outgoing, upbeat image."

I knew Laura to be an outspoken critic of police, and one who could act as a bridge between "street girls", like herself and social service workers, such as Bushnell, trying to outreach to our community. She was friendly, once you got to know her.

Maria Louise Roman, program manager of Transgeneros Unidas at Bienestar Human Services, gave a moving eulogy at our March 19 memorial and candlelight vigil march from the scene of the death to the Arena nightclub where Laura had so often helped lead Transgeneration 2000 meetings.

Like most of the mourners, the tragedy struck Maria very close to home, since we knew both women well.

"This hate crime was not committed by an outsider, but rather by one of our own," Roman said in a written statement. "As hard as it may sound, this senseless act was committed by
a transgender. This is a clear sign of how much work is ahead to unify our community and to begin a healing process. Two lives have been lost. Words cannot express how I am
affected, sadden [ed], and in pain, since I knew both of [these] beautiful women."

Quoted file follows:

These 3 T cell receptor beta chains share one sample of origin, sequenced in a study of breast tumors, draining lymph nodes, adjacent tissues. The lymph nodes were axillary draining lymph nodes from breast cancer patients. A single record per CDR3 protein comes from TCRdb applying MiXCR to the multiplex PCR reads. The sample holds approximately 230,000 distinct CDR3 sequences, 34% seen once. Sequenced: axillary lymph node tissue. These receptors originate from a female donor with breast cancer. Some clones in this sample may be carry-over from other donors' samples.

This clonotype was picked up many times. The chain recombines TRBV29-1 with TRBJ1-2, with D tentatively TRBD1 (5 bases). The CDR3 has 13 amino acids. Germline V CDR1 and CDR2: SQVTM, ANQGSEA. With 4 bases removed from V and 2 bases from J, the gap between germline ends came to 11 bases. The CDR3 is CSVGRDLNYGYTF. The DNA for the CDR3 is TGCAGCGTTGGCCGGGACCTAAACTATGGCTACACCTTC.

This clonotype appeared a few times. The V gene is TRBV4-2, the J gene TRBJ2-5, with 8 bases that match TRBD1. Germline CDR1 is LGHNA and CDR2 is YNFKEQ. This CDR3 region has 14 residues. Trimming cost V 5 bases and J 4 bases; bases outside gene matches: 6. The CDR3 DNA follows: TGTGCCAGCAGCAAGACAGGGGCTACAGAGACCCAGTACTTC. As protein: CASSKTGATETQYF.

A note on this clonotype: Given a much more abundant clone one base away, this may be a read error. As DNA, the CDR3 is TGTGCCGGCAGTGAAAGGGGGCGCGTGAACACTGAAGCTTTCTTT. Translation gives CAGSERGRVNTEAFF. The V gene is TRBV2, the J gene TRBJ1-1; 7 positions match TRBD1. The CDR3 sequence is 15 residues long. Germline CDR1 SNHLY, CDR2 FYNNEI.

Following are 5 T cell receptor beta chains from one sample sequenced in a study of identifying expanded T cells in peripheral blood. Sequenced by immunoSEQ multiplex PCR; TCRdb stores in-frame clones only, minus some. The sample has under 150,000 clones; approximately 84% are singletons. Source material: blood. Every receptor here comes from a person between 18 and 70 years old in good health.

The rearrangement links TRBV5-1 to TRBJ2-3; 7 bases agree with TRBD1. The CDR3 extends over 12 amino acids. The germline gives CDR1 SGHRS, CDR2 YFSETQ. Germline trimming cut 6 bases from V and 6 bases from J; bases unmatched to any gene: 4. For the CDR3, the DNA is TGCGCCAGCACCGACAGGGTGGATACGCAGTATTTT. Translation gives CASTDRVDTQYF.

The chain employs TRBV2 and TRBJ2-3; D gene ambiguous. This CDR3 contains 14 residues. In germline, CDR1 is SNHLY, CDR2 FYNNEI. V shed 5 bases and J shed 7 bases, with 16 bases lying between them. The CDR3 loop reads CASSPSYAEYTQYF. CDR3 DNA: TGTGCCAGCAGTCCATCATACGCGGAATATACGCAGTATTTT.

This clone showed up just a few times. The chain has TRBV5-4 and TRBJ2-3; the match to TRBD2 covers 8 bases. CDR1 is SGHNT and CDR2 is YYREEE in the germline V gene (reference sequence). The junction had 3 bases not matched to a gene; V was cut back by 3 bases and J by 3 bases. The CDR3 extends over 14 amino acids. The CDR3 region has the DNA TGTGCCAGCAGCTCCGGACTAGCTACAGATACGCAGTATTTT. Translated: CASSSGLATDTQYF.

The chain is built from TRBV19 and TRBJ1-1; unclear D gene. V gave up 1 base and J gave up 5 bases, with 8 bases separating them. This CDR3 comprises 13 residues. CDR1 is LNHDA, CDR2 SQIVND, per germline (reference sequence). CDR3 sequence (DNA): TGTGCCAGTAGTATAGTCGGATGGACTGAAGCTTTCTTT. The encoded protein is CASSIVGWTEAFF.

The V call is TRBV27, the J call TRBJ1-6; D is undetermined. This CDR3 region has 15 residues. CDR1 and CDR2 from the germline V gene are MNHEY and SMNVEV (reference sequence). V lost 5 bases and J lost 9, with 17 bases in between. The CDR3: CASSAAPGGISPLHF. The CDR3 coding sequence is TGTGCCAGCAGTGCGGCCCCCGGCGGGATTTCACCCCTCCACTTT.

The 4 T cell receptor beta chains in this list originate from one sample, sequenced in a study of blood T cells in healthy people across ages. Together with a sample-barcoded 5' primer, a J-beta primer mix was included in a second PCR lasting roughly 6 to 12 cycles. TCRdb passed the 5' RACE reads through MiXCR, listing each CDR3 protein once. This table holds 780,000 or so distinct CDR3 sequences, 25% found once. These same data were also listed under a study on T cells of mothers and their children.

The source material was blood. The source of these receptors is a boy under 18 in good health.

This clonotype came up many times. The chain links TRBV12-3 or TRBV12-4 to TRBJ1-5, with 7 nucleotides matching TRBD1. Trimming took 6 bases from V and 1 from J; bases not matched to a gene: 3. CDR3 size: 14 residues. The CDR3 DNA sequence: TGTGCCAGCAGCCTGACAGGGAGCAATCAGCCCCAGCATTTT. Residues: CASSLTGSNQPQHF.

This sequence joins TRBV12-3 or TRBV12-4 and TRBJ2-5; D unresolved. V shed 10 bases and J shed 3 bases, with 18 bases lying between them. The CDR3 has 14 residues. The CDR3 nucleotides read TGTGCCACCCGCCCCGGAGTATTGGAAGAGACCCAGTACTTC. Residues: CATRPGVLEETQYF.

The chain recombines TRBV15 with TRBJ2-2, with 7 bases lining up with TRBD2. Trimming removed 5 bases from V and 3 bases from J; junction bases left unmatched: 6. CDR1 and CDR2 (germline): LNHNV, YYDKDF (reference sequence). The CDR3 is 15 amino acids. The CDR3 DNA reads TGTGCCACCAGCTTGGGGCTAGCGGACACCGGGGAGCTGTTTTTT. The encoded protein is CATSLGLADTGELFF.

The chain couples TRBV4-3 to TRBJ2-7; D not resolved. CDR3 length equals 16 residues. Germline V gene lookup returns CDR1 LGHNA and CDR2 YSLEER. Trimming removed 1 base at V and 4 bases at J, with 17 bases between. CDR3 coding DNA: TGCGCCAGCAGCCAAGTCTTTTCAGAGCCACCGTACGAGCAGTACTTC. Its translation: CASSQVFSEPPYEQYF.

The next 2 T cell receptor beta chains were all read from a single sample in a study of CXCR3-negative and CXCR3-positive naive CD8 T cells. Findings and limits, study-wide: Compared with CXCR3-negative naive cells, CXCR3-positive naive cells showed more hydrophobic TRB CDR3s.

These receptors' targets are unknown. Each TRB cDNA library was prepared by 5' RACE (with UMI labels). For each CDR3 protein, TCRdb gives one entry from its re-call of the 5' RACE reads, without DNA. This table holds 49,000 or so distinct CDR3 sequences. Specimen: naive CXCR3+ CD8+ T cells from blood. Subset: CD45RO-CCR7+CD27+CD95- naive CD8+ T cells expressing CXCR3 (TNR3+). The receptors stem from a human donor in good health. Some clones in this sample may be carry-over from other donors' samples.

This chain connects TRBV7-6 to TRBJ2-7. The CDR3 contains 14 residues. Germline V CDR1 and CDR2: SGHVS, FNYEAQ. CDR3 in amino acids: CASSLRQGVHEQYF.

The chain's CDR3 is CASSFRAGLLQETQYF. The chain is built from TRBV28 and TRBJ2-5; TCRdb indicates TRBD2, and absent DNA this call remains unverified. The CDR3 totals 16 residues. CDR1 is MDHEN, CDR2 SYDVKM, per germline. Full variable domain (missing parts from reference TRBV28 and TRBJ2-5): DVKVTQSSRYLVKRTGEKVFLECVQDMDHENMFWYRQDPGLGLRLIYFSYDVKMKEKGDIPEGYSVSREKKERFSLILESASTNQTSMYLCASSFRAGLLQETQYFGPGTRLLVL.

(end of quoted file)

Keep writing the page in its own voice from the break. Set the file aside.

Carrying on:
Again mainstream coverage of the Banuelos tragedy was inaccurate.

As Lisotta wrote: "Adding to the confusion were stories from KABC-TV news that identified both suspect and victim as "Hispanic males." Bushnell approached West Hollywood Sheriff's Station Capt. [now promoted to Commander]
Lynda Castro about the reports to see if releases from the station itself had misidentified Banuelos and Boots. In an e-mail to Bushnell, Castro said she had responded to the scene
and talked to the homicide lieutenant who gave the press briefing, and thought any miscommunication came from the media outlet itself.

"Under a West Hollywood Station order designed to specifically address any confusion, deputies are told if an individual is presenting and living as a female, note that the person is
transgendered in the first paragraph of the narrative and refer to the person as "she" throughout any written report. In terms of booking, the booking page should say "male" if the
person has male genitalia, but on the report's face page and when using pronouns, the deputy is instructed to go with female pronouns and note that the suspect is transgendered.

Lisotta continued " According to Los Angeles County Sheriff's spokesman Deputy Richard Weston, the issue of gender is "really not relevant to the case, unless it's a hate crime. We're talking about